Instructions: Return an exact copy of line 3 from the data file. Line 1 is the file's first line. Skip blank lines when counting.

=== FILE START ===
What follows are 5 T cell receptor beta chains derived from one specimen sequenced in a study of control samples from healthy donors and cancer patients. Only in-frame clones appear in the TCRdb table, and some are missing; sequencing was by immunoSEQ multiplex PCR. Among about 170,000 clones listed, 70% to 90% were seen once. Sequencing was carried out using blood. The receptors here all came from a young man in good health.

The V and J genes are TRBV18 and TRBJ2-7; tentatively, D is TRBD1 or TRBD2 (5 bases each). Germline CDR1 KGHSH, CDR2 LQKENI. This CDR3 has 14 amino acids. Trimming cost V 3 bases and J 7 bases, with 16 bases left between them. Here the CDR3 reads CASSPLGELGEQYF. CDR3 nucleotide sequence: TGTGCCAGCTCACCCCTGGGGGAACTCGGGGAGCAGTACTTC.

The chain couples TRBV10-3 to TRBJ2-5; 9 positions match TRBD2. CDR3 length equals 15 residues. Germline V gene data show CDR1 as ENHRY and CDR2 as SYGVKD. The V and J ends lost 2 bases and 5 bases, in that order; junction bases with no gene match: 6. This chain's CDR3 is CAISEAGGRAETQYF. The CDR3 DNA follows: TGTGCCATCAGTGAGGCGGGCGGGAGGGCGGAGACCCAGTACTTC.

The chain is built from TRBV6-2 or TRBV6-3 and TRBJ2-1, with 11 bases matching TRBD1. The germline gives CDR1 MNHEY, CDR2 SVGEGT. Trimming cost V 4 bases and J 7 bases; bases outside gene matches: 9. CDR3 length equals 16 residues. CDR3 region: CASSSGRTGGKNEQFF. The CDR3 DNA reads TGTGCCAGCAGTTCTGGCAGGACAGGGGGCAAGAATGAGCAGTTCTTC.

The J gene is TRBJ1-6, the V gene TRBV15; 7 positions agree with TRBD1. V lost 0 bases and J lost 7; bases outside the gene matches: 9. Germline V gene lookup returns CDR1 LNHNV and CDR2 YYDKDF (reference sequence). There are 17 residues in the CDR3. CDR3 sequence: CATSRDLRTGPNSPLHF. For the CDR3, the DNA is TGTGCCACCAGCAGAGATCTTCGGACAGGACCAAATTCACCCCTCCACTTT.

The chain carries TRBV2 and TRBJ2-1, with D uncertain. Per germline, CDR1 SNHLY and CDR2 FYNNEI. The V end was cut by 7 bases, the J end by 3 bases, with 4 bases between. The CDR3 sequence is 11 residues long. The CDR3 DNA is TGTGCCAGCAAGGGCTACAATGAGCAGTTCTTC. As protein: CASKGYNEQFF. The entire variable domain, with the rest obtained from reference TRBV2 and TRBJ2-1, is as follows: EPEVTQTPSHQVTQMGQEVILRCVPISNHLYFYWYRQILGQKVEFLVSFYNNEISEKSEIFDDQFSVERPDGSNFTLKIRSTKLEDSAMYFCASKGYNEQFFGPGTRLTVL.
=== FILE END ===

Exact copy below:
The chain couples TRBV10-3 to TRBJ2-5; 9 positions match TRBD2. CDR3 length equals 15 residues. Germline V gene data show CDR1 as ENHRY and CDR2 as SYGVKD. The V and J ends lost 2 bases and 5 bases, in that order; junction bases with no gene match: 6. This chain's CDR3 is CAISEAGGRAETQYF. The CDR3 DNA follows: TGTGCCATCAGTGAGGCGGGCGGGAGGGCGGAGACCCAGTACTTC.